In 1857 and 1859 Lt. Beale blazed a road from New Mexico across Arizona to California. Some Boston colonists traveled through the Flagstaff area in 1876 and for July 4 raised Old Glory on a young pine from which they had stripped the bark. Thus the location was named.
The Atlantic and Pacific Railroad in 1880 began construction of a line from Albuquerque through Flagstaff. A railroad survey crew set up a camp the same year at the site of Old Town Spring (= Antelope Spring) at the base of Mars Hill. The Old Town site was on sloping ground, with few favorable building locations. Although there was water available for trains there, westbound trains stopping on the slope had difficulty starting up the slope again.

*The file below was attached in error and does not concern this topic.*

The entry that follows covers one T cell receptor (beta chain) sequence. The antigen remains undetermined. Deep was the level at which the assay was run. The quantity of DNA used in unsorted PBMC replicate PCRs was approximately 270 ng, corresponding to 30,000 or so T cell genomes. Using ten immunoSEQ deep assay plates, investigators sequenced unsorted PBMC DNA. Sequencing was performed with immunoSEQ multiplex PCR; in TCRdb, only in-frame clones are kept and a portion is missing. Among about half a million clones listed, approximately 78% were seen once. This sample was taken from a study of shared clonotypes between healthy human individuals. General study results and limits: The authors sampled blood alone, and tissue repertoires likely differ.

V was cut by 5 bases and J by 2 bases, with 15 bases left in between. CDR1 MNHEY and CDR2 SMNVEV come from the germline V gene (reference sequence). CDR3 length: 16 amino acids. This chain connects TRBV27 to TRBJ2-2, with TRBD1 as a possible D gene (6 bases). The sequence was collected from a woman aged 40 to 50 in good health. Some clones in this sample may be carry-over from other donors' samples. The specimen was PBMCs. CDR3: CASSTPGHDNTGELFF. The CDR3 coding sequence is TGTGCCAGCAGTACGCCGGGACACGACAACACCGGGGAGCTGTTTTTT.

In 1883, the railroad moved its depot east to its present location, which became the center of the growing community.
P. J. Brannen from Prescott established a store at Old Town Spring for the construction people. When the depot was moved east, he moved his store to "New Town" in the building which is now Joe's Place.
The railroads received lots of land for building the railroad across the country. Flagstaff is located at the junction of four sections of land: 15, 16, 21, & 22. Sections 15 (northeast) and 21 (southwest) were given to the railroad. In 1883-84 the railroad set up lots and subdivided the land. Most people built on the higher ground in the northeast quarter section. Brannen built his own house at 101 S Agassiz St and platted the southeast quarter section with the hope that the well-to-do would settle there.
In 1916 Charles Babbitt bought the southwest quarter section, on which Northern Arizona Normal School (now Northern Arizona University) was established.
Two of the buildings which played an important part in the development of Flagstaff were the McMillan Building and the Babbitt Brothers Building.